The next morning, Chemeketa attorney Rebecca Hillyer received a voice message from David Stolier, the Washington State assistant attorney general, on behalf of NWACC. He wanted to set up a meeting to discuss the “spitting match” between the Courier and the league.

Hillyer met with the Courier on May 22 before discussing the matter with Stolier. She disclosed that she had been told little about the violations and had been unaware of the FOI request until after receiving Stolier’s voice mail.

Hillyer also spoke with several Chemeketa staff members before her conversation with Stolier and was able to determine why there was no process with NWACC after the violations were found.

According to Hillyer, Belmodis and David Abderhalden, the men’s basketball coach, were made aware of Bowen’s possible violation the day after Jackson overheard the rumor in a conversation.

During the next couple of days, Belmodis and Abderhalden investigated the claims and found them to be substantially true. They then notified NWACC and admitted that Bowen had in fact violated the codebook.

“There was no process because Chemeketa cooperated fully,” Hillyer said.

Because of this, the time between Jackson first hearing about the violations and the ruling made by the league was short, and Chemeketa did not resist scrutiny.

When asked if Chemeketa should have decided to make NWACC follow the protocols stated in its codebook instead of accepting immediate punishment , Hillyer said, “I’m proud of them. They did they right thing.”

She also indicated that the incident could result in a change to league provisions.

“Cassie has actually been working with the league to change the violations section of the codebook,” she said.

The discussions between Hillyer, Stolier, and Chemeketa athletic officials produced several documents that were exchanged between the Chemeketa staff and the league relating to the violations that had not been previously disclosed. A Public Records Request was filed by the Courier on May 27, and the documents were immediately obtained.

In an April 7 email to David Hallett, Chemeketa’s executive dean, Azurdia addressed Hallett’s letter of appeal regarding a $1,000 fine that was included in Chemeketa’s penalties. Hallett had argued that the fine should be lessened to $250 because Chemeketa had complied fully with the league and the codebook and had cut the process short for NWACC.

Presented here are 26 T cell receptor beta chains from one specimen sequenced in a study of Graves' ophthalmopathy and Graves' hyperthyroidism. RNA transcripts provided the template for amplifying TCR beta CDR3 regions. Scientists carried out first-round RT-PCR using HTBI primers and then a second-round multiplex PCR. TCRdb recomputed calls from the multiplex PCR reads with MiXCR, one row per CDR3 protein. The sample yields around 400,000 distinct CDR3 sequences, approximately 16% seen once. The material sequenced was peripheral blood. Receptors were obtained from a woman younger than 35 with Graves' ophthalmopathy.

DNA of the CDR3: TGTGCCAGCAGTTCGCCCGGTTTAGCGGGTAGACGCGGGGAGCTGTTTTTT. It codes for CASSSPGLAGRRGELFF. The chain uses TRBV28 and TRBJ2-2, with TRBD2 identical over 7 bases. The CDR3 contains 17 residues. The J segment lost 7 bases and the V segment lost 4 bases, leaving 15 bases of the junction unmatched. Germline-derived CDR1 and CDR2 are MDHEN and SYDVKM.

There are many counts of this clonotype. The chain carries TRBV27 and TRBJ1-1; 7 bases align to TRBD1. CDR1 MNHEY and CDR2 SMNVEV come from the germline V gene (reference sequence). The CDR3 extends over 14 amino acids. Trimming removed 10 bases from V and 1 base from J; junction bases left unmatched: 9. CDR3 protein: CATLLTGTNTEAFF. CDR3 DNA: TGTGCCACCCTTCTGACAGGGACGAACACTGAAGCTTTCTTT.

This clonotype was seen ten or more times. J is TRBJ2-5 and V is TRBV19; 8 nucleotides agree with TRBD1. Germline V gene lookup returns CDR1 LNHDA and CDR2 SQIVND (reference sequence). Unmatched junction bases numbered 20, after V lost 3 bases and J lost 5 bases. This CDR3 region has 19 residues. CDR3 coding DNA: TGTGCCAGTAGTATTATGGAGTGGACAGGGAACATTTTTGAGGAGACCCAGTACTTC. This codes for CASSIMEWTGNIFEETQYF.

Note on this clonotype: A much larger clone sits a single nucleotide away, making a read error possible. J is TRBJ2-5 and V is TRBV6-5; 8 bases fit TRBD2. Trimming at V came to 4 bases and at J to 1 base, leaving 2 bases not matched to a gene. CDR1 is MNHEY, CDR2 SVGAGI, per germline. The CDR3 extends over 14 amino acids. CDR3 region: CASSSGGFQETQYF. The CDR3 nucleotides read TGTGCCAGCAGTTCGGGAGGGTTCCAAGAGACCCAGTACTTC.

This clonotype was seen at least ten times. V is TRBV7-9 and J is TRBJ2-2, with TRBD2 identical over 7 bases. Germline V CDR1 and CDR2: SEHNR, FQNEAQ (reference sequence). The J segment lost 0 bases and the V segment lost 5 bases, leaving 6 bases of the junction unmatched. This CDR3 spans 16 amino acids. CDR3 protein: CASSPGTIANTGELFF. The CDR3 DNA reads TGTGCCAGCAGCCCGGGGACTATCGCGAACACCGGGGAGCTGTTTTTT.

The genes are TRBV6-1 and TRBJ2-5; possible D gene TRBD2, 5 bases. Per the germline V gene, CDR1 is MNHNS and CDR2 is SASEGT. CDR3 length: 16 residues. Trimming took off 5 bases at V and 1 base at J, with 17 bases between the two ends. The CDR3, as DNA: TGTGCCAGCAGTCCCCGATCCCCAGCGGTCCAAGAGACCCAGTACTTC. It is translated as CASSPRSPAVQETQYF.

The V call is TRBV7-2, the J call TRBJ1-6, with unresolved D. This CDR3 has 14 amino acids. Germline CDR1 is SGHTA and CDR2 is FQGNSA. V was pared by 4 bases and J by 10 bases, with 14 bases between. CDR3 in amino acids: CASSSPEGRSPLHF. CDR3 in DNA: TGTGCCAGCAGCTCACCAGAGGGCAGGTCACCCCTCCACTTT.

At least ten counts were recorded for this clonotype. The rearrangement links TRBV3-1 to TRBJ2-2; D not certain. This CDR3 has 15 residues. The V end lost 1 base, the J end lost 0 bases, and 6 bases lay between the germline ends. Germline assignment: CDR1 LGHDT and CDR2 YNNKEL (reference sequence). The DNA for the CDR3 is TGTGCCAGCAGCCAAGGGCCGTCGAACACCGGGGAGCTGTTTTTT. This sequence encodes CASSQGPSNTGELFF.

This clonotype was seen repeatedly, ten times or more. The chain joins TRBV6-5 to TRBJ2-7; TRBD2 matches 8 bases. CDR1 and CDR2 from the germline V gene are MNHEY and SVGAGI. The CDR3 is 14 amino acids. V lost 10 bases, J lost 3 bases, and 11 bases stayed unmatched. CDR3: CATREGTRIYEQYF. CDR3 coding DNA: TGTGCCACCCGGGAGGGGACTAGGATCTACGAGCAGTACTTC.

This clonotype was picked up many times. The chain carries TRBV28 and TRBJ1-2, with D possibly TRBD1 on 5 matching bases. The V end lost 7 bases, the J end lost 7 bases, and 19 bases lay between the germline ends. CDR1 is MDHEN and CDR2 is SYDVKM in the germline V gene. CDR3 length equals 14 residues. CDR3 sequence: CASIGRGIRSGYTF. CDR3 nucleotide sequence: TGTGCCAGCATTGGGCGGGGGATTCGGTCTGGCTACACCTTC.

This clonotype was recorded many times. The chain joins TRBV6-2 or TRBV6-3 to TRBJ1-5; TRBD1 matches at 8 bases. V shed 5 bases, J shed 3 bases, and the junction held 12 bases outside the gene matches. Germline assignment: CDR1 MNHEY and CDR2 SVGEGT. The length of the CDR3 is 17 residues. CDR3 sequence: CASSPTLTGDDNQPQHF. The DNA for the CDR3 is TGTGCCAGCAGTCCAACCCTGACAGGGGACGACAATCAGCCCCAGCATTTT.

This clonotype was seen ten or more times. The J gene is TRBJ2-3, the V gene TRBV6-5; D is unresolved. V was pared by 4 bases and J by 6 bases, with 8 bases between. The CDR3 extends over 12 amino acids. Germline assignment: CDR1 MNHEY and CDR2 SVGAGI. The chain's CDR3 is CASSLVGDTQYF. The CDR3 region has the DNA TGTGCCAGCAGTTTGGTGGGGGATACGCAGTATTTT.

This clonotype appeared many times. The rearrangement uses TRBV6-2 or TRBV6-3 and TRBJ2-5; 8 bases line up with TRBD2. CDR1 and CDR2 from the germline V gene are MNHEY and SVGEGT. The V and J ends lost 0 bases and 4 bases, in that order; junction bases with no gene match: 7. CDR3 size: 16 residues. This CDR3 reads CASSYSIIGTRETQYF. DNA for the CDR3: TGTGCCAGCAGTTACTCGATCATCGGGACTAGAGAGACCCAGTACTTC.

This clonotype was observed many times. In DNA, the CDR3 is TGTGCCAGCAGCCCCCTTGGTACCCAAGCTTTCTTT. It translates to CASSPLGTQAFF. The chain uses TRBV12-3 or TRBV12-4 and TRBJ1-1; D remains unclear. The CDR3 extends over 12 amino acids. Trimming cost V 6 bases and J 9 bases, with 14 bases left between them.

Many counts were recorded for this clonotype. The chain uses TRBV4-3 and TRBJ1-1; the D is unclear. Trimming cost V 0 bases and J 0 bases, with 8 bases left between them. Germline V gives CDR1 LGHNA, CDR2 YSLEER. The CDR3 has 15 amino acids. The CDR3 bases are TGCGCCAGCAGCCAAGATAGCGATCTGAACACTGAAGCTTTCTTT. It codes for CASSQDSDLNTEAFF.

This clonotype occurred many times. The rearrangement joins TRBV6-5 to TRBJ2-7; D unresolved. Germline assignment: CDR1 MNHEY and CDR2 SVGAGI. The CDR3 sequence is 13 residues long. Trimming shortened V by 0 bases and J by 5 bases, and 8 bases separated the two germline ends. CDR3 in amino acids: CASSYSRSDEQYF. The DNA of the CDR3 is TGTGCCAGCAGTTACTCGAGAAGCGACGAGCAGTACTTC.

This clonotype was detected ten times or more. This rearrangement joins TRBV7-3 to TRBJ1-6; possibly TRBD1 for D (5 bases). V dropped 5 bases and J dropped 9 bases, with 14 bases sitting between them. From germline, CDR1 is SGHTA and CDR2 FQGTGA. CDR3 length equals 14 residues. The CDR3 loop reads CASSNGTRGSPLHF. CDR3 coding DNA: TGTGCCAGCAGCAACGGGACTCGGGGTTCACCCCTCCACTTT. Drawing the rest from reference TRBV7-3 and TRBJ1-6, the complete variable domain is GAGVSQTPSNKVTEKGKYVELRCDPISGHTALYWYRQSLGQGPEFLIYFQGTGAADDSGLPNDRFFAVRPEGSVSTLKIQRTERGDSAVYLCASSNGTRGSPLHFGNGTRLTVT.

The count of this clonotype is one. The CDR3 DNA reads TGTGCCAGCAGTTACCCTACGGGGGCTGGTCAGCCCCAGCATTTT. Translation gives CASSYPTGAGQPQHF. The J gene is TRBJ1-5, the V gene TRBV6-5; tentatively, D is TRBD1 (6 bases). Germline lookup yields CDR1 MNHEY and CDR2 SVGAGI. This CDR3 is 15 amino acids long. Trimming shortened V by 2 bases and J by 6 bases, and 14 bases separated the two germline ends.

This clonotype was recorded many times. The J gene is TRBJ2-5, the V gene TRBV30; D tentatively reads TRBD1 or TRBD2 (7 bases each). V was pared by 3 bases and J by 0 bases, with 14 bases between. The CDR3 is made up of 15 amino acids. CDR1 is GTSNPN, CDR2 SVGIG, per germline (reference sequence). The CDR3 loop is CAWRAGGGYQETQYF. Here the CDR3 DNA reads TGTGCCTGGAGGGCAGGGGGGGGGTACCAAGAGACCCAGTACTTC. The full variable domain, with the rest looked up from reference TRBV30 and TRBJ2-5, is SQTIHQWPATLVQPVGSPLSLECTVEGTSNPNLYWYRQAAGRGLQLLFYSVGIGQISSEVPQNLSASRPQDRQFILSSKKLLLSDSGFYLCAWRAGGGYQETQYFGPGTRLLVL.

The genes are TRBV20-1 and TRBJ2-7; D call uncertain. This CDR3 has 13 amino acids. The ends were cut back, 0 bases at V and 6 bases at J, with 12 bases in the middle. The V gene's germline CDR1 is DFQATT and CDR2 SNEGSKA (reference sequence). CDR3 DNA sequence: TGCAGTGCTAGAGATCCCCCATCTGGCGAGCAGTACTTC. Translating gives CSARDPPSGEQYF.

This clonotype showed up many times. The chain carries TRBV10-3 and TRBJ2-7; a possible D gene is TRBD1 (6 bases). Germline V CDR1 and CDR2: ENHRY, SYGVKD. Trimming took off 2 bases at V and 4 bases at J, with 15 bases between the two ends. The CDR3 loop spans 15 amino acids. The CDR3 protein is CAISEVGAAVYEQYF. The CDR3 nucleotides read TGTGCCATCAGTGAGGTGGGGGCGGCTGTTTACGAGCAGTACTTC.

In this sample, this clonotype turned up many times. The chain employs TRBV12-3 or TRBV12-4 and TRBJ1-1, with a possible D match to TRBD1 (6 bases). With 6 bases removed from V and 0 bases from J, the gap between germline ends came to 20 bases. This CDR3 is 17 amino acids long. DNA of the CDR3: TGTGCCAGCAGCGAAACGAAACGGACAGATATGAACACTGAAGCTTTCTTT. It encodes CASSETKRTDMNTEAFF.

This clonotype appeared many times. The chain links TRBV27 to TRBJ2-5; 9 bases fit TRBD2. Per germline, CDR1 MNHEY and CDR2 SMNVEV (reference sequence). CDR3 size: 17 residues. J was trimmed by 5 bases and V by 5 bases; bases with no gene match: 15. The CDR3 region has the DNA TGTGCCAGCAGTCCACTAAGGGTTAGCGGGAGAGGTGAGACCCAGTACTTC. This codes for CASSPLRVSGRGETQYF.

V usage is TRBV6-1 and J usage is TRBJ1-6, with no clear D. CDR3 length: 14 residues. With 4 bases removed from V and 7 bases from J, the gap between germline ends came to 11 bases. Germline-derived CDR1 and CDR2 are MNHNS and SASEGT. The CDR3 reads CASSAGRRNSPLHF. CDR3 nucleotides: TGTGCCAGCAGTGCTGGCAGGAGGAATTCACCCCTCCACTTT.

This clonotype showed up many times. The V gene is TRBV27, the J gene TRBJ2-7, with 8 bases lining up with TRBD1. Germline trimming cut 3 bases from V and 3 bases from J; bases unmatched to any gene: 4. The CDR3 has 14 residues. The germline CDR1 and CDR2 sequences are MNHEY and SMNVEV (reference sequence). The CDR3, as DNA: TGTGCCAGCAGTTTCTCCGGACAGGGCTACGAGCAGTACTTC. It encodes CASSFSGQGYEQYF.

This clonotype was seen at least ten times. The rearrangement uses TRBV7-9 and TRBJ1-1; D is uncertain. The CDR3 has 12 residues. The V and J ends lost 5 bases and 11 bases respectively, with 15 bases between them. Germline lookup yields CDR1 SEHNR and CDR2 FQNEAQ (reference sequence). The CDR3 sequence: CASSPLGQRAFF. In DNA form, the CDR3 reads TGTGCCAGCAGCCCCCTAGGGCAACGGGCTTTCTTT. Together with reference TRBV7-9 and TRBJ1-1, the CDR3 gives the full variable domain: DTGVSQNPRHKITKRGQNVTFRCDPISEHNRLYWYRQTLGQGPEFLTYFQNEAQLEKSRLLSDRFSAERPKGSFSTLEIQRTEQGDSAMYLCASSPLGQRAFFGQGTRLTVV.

Azurdia disagreed with the proposal but later reduced the fine to $500.

The Courier also obtained a copy of an email from Bowen to the league that was sent two days after Chemeketa began investigating the claims. He detailed time spent with the Las Vegas Defenders of the American Basketball Association in the fall of 2012, where he’d been promised $50 per game.

“I was a participant in two of the games for an accumulation of no more than 5 minutes before I quit the team due to the organization not paying,” Bowen wrote.

Bowen had previously stated that he thought he had not violated the NWACC amateur status rule because he had not received any money from the ABA for playing.

Hillyer spoke to Stolier by telephone regarding the FOI request on May 27. During the conversation, Stolier admitted to having never seen most of the emails exchanged between NWACC officials and the Courier, including an email from Jackson refusing compliance and referring all questions to Belmodis. Stolier had requested of NWACC officials copies of all documents related to the investigation.

After seeing the emails, and Jackson’s in particular, Stolier said that he would educate the league on how to deal with Public Records Requests in the future.

Meanwhile, most key details about the origins of the initial tip-off to the violations remain unanswered by NWACC, including who provided the initial tip to the league.